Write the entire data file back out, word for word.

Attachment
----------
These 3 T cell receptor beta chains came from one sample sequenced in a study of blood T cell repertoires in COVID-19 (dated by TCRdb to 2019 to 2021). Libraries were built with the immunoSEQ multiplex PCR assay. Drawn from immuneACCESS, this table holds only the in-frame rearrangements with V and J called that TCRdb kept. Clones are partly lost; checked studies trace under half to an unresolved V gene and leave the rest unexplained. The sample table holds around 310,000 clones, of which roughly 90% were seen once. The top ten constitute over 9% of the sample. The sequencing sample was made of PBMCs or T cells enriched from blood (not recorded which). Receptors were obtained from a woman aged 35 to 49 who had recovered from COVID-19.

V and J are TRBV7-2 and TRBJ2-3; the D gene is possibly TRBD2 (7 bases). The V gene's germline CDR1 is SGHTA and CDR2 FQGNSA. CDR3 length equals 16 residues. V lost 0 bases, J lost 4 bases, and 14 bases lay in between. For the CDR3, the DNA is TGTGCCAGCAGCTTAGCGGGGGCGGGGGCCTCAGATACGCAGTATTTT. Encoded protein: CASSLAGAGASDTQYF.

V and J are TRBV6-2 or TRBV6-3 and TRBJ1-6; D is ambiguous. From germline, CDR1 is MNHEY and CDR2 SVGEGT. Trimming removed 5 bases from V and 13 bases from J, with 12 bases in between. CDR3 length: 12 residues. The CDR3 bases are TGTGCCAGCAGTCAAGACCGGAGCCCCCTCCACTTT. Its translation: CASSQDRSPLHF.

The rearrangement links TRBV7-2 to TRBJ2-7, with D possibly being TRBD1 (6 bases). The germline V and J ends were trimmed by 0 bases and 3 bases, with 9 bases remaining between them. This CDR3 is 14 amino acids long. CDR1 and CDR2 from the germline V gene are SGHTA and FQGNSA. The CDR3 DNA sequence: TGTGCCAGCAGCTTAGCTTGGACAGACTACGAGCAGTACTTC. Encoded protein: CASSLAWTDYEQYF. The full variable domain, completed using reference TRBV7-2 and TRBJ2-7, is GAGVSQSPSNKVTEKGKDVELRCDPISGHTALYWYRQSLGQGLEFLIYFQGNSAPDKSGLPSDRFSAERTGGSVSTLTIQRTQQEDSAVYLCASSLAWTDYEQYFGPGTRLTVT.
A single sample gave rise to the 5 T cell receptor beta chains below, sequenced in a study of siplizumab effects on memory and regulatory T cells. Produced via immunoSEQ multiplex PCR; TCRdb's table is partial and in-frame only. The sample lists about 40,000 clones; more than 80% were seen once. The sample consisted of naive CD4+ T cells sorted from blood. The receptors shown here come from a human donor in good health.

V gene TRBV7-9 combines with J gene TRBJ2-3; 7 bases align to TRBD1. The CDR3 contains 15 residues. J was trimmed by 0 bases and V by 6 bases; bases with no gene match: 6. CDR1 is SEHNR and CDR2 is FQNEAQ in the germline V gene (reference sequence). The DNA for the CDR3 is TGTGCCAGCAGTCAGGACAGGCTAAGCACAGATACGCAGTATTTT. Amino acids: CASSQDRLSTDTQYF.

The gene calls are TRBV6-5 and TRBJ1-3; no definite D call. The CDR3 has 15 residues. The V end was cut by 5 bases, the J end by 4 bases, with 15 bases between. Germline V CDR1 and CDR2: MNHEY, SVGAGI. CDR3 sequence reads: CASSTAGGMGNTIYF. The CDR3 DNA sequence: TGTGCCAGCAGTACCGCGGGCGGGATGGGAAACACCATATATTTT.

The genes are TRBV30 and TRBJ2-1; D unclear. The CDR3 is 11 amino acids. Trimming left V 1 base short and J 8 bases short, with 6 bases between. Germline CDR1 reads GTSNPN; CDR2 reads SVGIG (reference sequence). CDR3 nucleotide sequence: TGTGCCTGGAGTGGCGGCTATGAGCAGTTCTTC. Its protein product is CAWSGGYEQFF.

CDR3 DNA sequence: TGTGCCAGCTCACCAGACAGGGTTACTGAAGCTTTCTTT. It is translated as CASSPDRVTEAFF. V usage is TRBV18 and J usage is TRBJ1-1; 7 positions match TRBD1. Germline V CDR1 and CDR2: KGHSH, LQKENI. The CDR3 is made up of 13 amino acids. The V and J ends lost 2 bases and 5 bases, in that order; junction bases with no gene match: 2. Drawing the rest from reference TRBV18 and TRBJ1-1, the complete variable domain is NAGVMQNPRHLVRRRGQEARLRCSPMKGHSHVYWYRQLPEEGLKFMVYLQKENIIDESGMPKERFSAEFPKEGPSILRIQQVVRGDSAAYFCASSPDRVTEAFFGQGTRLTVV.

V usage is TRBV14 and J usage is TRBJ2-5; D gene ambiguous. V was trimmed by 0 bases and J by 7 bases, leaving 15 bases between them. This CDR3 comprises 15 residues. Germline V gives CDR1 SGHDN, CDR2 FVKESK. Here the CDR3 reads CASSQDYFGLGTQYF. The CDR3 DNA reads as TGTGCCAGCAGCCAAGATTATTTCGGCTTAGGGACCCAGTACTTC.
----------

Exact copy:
These 3 T cell receptor beta chains came from one sample sequenced in a study of blood T cell repertoires in COVID-19 (dated by TCRdb to 2019 to 2021). Libraries were built with the immunoSEQ multiplex PCR assay. Drawn from immuneACCESS, this table holds only the in-frame rearrangements with V and J called that TCRdb kept. Clones are partly lost; checked studies trace under half to an unresolved V gene and leave the rest unexplained. The sample table holds around 310,000 clones, of which roughly 90% were seen once. The top ten constitute over 9% of the sample. The sequencing sample was made of PBMCs or T cells enriched from blood (not recorded which). Receptors were obtained from a woman aged 35 to 49 who had recovered from COVID-19.

V and J are TRBV7-2 and TRBJ2-3; the D gene is possibly TRBD2 (7 bases). The V gene's germline CDR1 is SGHTA and CDR2 FQGNSA. CDR3 length equals 16 residues. V lost 0 bases, J lost 4 bases, and 14 bases lay in between. For the CDR3, the DNA is TGTGCCAGCAGCTTAGCGGGGGCGGGGGCCTCAGATACGCAGTATTTT. Encoded protein: CASSLAGAGASDTQYF.

V and J are TRBV6-2 or TRBV6-3 and TRBJ1-6; D is ambiguous. From germline, CDR1 is MNHEY and CDR2 SVGEGT. Trimming removed 5 bases from V and 13 bases from J, with 12 bases in between. CDR3 length: 12 residues. The CDR3 bases are TGTGCCAGCAGTCAAGACCGGAGCCCCCTCCACTTT. Its translation: CASSQDRSPLHF.

The rearrangement links TRBV7-2 to TRBJ2-7, with D possibly being TRBD1 (6 bases). The germline V and J ends were trimmed by 0 bases and 3 bases, with 9 bases remaining between them. This CDR3 is 14 amino acids long. CDR1 and CDR2 from the germline V gene are SGHTA and FQGNSA. The CDR3 DNA sequence: TGTGCCAGCAGCTTAGCTTGGACAGACTACGAGCAGTACTTC. Encoded protein: CASSLAWTDYEQYF. The full variable domain, completed using reference TRBV7-2 and TRBJ2-7, is GAGVSQSPSNKVTEKGKDVELRCDPISGHTALYWYRQSLGQGLEFLIYFQGNSAPDKSGLPSDRFSAERTGGSVSTLTIQRTQQEDSAVYLCASSLAWTDYEQYFGPGTRLTVT.
A single sample gave rise to the 5 T cell receptor beta chains below, sequenced in a study of siplizumab effects on memory and regulatory T cells. Produced via immunoSEQ multiplex PCR; TCRdb's table is partial and in-frame only. The sample lists about 40,000 clones; more than 80% were seen once. The sample consisted of naive CD4+ T cells sorted from blood. The receptors shown here come from a human donor in good health.

V gene TRBV7-9 combines with J gene TRBJ2-3; 7 bases align to TRBD1. The CDR3 contains 15 residues. J was trimmed by 0 bases and V by 6 bases; bases with no gene match: 6. CDR1 is SEHNR and CDR2 is FQNEAQ in the germline V gene (reference sequence). The DNA for the CDR3 is TGTGCCAGCAGTCAGGACAGGCTAAGCACAGATACGCAGTATTTT. Amino acids: CASSQDRLSTDTQYF.

The gene calls are TRBV6-5 and TRBJ1-3; no definite D call. The CDR3 has 15 residues. The V end was cut by 5 bases, the J end by 4 bases, with 15 bases between. Germline V CDR1 and CDR2: MNHEY, SVGAGI. CDR3 sequence reads: CASSTAGGMGNTIYF. The CDR3 DNA sequence: TGTGCCAGCAGTACCGCGGGCGGGATGGGAAACACCATATATTTT.

The genes are TRBV30 and TRBJ2-1; D unclear. The CDR3 is 11 amino acids. Trimming left V 1 base short and J 8 bases short, with 6 bases between. Germline CDR1 reads GTSNPN; CDR2 reads SVGIG (reference sequence). CDR3 nucleotide sequence: TGTGCCTGGAGTGGCGGCTATGAGCAGTTCTTC. Its protein product is CAWSGGYEQFF.

CDR3 DNA sequence: TGTGCCAGCTCACCAGACAGGGTTACTGAAGCTTTCTTT. It is translated as CASSPDRVTEAFF. V usage is TRBV18 and J usage is TRBJ1-1; 7 positions match TRBD1. Germline V CDR1 and CDR2: KGHSH, LQKENI. The CDR3 is made up of 13 amino acids. The V and J ends lost 2 bases and 5 bases, in that order; junction bases with no gene match: 2. Drawing the rest from reference TRBV18 and TRBJ1-1, the complete variable domain is NAGVMQNPRHLVRRRGQEARLRCSPMKGHSHVYWYRQLPEEGLKFMVYLQKENIIDESGMPKERFSAEFPKEGPSILRIQQVVRGDSAAYFCASSPDRVTEAFFGQGTRLTVV.

V usage is TRBV14 and J usage is TRBJ2-5; D gene ambiguous. V was trimmed by 0 bases and J by 7 bases, leaving 15 bases between them. This CDR3 comprises 15 residues. Germline V gives CDR1 SGHDN, CDR2 FVKESK. Here the CDR3 reads CASSQDYFGLGTQYF. The CDR3 DNA reads as TGTGCCAGCAGCCAAGATTATTTCGGCTTAGGGACCCAGTACTTC.